Business 317: Data Mining for Sales, Marketing and Customer Relationship Management
Business 321: Multimedia Design and Development
Classics 343: Classics in the Digital Age
Computer Science (any course)
DCI 180 First-Year Seminars (offered every Fall and alternating Winter)
English 453: Internship in Literary Editing with Shenandoah
German 347: Goethe–Sentimentality to Sturm and Drang
German 349: Digital Goethe
Sociology 265: Exploring Social Networks
Sociology 266: Neighborhoods, Culture and Poverty
and, when approved in advance, DCI-designated courses offered in other disciplines.

Capstone project:
Three credits chosen from DCI 393, 403 (not used above), or a capstone or honors thesis in the major field of study, of sustained intellectual engagement using digital tools or methods and approved one term in advance of beginning by the core faculty of the minor

At least three projects or assignments, in addition to the capstone, from courses in the minor which demonstrate attention to design, user experience, awareness of audience, and professional or academic context, and including both reflection on and analysis of each work in the portfolio.

Organizational issues

One of the distinguishing characteristics of the DCI minor is that it is based in the library though we still view it as an interdisciplinary minor with broad participation of faculty from other departments. Librarians at W&L have faculty status and the University Library is organized as an academic department within the College. The library faculty are teaching the required courses in DCI, coordinating the capstone and portfolio experiences, as well as teaching many of the DCI electives.

The official approval of this minor is a significant milestone for DH at W&L. It truly has been a collaborative effort over the years involving a lot of conversations, often with challenging viewpoints in those discussions. Collaboration is a process, and dissent is a critical element towards improving any initiative. Over time we talked it through, and we’re all better for that.


A huge thanks to Dean Suzanne Keen, who championed the digital humanities and provided the vision for DH in the undergraduate curriculum. We will miss her dearly and wish her the best in her new role at Hamilton.

Tremendous gratitude goes to Paul Youngman (Professor and Chair of German, Russian, and Arabic) for his brilliant leadership of the DH Committee.

Sara Sprenkle (Computer Science) for her enthusiastic support of a minor all along, for co-teaching with Paul the very first DH course at W&L in 2014, and all her efforts in DH here.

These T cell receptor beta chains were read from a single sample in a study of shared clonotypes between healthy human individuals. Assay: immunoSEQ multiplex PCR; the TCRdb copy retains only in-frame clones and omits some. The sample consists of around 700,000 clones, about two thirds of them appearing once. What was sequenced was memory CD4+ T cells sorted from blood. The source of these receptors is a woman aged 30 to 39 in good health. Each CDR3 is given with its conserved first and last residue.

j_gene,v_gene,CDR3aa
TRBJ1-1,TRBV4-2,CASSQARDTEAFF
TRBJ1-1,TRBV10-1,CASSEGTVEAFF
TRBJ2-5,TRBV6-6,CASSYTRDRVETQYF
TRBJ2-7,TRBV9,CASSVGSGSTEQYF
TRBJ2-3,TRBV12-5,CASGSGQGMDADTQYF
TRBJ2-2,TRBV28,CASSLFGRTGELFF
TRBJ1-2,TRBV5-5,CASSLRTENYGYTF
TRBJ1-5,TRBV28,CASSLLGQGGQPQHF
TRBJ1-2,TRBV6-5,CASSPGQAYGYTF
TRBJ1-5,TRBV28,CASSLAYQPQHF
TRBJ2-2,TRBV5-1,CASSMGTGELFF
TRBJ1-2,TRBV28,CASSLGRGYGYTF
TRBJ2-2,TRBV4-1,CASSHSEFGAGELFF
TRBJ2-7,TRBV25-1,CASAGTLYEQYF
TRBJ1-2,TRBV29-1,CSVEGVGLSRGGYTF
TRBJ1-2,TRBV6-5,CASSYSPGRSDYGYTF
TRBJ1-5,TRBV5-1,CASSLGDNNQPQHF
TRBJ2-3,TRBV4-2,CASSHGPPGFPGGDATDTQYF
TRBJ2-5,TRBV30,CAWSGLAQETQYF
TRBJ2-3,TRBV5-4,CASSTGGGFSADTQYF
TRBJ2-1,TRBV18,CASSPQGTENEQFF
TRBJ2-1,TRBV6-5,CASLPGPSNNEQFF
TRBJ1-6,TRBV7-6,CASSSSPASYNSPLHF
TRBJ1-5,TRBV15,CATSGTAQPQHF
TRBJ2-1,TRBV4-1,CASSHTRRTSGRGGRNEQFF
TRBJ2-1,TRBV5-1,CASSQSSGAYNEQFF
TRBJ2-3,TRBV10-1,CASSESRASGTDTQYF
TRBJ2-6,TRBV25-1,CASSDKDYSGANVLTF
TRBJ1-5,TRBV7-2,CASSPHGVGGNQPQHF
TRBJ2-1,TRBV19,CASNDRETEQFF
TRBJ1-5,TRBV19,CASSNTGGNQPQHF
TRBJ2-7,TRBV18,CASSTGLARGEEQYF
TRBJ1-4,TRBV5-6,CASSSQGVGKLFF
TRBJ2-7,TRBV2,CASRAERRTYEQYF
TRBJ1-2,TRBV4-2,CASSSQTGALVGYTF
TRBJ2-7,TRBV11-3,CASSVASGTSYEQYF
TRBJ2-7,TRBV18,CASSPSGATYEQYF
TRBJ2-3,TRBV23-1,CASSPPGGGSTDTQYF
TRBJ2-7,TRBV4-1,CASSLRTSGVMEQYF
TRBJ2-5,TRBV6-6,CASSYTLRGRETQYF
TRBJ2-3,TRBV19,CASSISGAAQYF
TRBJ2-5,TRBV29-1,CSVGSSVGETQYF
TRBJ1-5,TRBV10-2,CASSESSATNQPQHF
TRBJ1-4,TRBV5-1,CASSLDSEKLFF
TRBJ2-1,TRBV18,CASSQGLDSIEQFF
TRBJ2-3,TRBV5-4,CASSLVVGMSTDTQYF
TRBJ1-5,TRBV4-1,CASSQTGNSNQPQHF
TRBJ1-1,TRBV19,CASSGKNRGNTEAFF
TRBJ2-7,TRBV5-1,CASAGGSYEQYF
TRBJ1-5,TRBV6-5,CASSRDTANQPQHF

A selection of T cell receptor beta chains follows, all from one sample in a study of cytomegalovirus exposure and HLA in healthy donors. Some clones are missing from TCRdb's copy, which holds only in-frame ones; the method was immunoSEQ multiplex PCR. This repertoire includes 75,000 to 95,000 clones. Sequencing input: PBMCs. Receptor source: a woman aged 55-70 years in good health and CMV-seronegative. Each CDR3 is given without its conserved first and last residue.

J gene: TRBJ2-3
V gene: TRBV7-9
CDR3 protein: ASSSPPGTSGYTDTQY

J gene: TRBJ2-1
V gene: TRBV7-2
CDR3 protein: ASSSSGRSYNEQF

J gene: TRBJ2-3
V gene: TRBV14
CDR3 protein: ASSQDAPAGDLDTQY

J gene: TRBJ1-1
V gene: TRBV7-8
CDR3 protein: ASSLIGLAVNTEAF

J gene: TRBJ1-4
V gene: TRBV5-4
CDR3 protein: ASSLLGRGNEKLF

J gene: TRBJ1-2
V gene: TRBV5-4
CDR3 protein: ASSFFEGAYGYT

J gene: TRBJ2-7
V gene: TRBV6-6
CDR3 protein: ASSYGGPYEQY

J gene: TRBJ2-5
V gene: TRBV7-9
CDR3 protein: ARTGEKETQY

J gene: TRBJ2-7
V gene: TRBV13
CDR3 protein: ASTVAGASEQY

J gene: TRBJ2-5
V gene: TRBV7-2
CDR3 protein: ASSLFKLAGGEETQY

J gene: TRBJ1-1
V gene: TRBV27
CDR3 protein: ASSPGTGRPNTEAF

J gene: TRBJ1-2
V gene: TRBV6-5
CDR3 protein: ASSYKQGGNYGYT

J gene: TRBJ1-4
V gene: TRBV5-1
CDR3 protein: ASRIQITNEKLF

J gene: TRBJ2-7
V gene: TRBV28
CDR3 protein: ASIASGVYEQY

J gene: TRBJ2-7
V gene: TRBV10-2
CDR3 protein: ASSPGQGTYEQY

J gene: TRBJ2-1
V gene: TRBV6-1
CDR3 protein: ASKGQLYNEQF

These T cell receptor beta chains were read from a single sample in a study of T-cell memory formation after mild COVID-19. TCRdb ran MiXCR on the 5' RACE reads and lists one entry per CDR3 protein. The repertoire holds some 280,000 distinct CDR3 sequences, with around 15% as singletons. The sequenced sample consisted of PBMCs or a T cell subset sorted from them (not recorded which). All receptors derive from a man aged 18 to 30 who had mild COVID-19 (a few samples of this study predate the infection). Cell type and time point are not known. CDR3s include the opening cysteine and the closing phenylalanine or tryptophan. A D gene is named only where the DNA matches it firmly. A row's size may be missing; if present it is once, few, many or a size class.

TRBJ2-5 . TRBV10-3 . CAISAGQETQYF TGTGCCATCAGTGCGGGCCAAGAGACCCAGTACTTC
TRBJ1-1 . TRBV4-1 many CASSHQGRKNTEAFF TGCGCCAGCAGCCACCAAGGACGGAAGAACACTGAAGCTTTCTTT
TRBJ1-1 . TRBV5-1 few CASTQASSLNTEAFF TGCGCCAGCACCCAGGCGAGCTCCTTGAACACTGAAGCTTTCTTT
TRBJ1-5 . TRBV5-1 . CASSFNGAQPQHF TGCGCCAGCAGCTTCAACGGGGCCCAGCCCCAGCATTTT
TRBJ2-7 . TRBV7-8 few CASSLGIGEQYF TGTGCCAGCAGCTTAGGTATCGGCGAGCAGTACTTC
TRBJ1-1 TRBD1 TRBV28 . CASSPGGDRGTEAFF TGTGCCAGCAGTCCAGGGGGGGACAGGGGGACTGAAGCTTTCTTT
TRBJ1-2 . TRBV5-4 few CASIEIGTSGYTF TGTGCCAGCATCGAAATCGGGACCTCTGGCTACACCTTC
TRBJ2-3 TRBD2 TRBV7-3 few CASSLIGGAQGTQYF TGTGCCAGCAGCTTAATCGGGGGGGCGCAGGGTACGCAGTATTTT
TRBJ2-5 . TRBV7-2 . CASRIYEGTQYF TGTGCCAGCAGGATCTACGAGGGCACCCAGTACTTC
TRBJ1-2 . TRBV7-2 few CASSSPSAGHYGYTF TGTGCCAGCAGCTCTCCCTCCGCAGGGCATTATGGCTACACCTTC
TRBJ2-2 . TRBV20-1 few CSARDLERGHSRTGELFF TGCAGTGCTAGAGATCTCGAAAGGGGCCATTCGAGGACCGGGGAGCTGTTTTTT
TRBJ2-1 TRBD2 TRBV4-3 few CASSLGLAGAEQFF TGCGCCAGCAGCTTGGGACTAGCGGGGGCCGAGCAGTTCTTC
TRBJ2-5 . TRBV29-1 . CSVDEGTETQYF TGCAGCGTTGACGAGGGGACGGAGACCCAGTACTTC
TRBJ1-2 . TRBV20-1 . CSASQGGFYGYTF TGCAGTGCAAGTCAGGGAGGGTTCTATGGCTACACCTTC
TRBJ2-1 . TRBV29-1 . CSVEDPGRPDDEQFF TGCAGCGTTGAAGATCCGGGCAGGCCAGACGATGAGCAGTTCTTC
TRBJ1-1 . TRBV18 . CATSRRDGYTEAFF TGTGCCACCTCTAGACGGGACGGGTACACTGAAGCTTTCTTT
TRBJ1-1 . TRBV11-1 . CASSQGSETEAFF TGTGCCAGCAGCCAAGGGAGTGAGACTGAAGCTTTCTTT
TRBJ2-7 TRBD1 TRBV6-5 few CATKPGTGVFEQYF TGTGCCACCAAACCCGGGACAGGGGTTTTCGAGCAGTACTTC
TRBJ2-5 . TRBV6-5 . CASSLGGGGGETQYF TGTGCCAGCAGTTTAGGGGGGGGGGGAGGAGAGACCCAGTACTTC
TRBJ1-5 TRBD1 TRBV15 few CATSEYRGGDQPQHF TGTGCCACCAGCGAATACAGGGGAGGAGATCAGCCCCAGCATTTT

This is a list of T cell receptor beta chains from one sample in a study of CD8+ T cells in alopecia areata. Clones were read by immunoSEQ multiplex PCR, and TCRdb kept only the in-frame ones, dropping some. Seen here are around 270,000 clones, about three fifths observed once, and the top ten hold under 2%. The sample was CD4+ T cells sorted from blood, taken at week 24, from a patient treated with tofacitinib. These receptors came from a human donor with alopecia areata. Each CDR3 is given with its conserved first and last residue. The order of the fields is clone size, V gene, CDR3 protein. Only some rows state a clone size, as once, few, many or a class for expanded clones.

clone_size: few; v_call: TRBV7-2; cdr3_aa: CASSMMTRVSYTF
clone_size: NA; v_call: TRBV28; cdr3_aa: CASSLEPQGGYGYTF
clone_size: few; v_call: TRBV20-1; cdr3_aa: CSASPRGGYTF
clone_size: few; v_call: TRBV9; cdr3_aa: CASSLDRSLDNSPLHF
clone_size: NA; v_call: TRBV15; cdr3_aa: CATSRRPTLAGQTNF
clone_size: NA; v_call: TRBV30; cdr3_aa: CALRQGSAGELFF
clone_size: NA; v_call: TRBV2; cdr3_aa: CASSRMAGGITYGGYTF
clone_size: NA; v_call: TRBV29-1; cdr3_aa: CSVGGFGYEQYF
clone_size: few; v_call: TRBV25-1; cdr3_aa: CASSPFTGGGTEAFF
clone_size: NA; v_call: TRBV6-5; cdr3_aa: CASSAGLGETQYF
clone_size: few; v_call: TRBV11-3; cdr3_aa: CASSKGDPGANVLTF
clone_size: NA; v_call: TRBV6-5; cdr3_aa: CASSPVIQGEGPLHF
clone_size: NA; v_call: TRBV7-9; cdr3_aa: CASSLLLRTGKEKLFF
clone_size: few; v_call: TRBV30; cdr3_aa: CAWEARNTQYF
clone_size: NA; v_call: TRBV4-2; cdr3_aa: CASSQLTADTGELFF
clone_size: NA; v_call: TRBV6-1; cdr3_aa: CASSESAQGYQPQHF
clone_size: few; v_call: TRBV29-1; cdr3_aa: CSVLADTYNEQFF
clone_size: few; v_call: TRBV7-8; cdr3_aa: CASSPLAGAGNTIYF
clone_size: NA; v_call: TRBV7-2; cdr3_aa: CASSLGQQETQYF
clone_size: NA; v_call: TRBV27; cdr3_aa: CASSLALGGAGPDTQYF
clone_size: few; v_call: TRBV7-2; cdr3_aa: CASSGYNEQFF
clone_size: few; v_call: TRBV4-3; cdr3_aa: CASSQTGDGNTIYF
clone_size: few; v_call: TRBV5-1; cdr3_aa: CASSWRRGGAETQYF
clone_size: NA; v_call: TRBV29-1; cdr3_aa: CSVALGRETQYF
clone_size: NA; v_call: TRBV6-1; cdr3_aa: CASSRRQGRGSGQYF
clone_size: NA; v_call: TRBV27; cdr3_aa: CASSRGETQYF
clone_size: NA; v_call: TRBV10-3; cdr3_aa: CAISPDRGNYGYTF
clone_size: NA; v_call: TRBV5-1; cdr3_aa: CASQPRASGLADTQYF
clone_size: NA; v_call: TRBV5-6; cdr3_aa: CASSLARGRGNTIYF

The library faculty have been remarkable in pulling together to create a curriculum. Jason Mickel (Director of Library Technology) came up with the term digital culture and information, and he eagerly embraces teaching at every possible opportunity. Mackenzie Brooks (DH librarian) shouldered the burden of co-teaching two DH courses with me, and she has demonstrated a remarkable aptitude in working with undergrads and developing her own courses. And thanks to all the librarians at W&L who are contributing to the new minor. The DCI minor is now a significant aspect of library instruction and belongs to all of us. The University Librarian John Tombarge deserves particular thanks for allowing us to even pursue this type of curricular initiative.

A special appreciation goes out to the two people who have served as Mellon DH Fellows at W&L. Brandon Walsh provided essential input into the structure of the minor. Sydney Bufkin thought deeply about the capstone experience and devoted significant effort this past year to co-drafting the proposal.

Thanks to our faculty colleagues who have contributed to DH at W&L and especially to those who provided feedback on the proposal, particularly Sarah Horowitz (History), Toni Locy (Journalism), Steve McCormick (French), and Jon Eastwood (Sociology).  We’re excited for future collaborations with faculty across campus as we make the DCI minor into a suitable complement for any academic major.

Of course, we do this for our students. It’s about them. We’re fortunate to have the opportunity to learn from these students. They make us better teachers.